Natural Features & Ecosystems
Photo by Don Garate
Cottonwood – Willow Riparian Environment
The Tumacácori Mission unit of Tumacácori NHP protects a mile of the Santa Cruz River and its rare southwest cottonwood-willow riparian (streamside) environment, one of the most endangered ecosystems in the United States. A “riparian” area is the lush corridor of water – loving plants growing along the banks of a river. These ecosystems are essential habitat for many plants, birds, and other animals which could not otherwise live in the surrounding desert and scrub environments.
Mesquite Bosque Environment
Away from the riverside, the land in Tumacácori is covered with mesquite bosque (forest). Hackberry, ash, and Mexican elderberry mix with mesquite, acacia and palo verde trees near the riparian corridor.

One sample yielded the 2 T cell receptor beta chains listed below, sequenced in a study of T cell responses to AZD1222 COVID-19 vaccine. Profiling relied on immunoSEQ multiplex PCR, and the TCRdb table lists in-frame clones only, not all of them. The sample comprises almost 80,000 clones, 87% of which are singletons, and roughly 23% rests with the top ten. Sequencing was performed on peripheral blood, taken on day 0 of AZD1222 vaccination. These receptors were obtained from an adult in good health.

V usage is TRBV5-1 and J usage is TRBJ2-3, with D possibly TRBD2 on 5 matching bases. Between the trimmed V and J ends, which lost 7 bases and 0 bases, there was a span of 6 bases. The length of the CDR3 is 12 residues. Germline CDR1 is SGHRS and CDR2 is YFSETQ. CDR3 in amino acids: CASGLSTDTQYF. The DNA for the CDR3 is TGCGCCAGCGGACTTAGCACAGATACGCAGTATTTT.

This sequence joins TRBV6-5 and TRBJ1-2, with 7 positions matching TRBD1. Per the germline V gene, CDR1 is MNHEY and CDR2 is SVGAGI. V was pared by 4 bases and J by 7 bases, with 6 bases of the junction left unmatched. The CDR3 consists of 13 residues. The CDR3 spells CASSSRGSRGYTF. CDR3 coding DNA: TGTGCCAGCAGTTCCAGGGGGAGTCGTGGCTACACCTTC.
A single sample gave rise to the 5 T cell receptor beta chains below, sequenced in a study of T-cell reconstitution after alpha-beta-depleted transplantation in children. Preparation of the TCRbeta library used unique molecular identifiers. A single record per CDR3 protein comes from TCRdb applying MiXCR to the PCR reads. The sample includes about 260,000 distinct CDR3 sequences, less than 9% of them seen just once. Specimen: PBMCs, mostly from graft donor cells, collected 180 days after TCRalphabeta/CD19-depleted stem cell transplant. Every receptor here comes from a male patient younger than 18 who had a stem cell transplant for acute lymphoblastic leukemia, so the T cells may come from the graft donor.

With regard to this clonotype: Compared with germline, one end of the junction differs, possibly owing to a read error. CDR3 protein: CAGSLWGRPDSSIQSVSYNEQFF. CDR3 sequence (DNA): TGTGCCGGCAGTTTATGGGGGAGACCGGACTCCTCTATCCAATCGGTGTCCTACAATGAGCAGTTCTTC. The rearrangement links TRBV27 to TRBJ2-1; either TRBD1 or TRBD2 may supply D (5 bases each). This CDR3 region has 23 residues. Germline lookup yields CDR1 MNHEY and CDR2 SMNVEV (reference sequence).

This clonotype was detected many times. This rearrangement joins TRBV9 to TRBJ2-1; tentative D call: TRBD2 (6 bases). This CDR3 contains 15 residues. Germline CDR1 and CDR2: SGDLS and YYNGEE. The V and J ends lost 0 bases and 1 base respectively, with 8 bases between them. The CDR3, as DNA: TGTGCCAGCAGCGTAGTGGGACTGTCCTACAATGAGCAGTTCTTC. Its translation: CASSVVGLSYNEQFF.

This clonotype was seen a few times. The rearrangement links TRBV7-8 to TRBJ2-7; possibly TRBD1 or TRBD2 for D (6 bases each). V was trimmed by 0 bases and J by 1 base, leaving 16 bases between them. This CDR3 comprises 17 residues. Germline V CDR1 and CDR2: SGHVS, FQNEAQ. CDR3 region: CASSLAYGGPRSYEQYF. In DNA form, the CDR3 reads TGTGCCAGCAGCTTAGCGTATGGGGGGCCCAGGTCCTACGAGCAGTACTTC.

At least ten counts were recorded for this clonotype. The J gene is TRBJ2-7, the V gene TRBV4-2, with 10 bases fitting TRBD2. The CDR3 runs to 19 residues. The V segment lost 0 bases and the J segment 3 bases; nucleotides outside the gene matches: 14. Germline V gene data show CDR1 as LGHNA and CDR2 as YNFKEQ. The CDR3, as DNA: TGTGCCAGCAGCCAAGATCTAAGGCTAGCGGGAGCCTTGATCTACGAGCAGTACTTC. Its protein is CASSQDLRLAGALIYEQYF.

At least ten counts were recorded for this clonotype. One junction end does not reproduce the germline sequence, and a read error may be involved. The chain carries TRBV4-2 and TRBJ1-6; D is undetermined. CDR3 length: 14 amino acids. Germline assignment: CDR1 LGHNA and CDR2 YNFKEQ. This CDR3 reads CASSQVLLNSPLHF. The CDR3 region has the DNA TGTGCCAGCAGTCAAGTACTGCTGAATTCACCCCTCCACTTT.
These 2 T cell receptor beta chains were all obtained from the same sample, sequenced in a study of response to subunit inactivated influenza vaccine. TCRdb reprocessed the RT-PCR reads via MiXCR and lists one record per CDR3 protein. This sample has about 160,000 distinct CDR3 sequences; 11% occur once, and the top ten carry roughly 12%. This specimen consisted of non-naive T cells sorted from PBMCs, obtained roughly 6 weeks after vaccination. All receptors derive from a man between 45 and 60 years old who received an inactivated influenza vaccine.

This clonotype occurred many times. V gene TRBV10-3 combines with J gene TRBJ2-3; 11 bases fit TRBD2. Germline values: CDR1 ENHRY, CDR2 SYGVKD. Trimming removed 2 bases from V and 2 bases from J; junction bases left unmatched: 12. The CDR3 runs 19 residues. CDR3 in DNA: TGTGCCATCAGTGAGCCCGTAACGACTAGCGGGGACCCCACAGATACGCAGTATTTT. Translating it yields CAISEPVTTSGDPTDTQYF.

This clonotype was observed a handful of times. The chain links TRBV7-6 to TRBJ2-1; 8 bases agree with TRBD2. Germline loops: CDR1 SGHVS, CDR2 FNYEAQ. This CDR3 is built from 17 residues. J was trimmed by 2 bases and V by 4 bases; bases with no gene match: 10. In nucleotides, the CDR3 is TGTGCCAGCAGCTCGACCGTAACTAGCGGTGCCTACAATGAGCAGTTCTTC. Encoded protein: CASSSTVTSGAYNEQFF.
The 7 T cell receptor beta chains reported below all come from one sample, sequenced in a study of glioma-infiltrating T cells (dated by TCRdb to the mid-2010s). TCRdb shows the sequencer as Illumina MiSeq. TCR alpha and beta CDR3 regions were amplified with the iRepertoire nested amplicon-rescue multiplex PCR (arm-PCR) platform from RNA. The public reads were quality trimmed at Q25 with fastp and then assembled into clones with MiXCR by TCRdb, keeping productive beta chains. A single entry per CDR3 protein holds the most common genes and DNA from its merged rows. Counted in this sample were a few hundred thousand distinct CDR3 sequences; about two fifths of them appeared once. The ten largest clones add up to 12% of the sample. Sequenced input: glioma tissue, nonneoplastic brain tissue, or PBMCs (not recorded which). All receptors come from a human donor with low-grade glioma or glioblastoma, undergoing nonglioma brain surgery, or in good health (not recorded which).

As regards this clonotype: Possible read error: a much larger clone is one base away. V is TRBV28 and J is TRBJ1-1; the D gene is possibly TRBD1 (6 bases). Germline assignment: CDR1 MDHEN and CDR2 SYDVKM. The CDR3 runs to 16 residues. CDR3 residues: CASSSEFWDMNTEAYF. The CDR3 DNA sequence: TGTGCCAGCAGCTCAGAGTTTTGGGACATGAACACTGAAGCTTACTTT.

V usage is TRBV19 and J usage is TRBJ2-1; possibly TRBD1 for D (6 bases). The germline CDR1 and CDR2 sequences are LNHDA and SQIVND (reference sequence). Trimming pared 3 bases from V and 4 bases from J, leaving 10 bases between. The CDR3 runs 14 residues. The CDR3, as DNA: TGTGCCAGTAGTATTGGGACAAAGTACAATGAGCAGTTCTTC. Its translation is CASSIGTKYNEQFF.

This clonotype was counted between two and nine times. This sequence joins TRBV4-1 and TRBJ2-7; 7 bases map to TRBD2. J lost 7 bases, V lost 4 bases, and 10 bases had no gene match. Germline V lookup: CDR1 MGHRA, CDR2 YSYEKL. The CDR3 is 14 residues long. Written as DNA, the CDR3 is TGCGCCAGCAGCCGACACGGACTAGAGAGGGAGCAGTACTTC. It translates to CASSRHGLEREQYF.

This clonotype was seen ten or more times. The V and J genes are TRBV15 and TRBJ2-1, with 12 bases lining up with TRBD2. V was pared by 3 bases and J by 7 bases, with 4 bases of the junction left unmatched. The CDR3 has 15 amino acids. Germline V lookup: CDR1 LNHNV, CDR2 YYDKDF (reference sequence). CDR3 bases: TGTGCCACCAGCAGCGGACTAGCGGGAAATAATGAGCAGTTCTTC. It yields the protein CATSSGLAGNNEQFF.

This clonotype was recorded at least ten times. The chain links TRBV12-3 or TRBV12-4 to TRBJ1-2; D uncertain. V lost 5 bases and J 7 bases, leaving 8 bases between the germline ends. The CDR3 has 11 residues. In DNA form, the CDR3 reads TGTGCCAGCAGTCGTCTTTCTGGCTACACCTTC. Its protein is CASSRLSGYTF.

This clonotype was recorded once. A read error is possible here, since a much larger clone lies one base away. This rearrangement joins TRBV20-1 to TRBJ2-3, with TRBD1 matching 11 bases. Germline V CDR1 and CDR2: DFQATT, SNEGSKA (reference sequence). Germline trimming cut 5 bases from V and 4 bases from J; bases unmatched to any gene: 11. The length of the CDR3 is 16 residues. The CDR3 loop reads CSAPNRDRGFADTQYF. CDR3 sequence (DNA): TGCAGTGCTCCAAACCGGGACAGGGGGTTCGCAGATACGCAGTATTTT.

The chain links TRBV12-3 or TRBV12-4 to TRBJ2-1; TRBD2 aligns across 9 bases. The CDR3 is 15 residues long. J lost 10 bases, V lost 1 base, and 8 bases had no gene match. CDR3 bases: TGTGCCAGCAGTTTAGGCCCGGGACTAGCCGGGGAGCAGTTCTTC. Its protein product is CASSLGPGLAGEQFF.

Farther from the river in the hills around Tumacácori, as well as at the Calabazas and Guevavi Mission units, the land is drier. The shade of the lowland mesquite bosque environment gives way to primarily mesquite and acacia, with the addition of cholla and barrel cacti.
Did You Know?
The Santa Cruz River begins in the Patagonia Mountains of southern Arizona, runs south into Mexico, makes a sweeping U-turn and continues north through Sonora, Mexico and Arizona to join the Gila River and eventually the Colorado River which empties into the Gulf of California.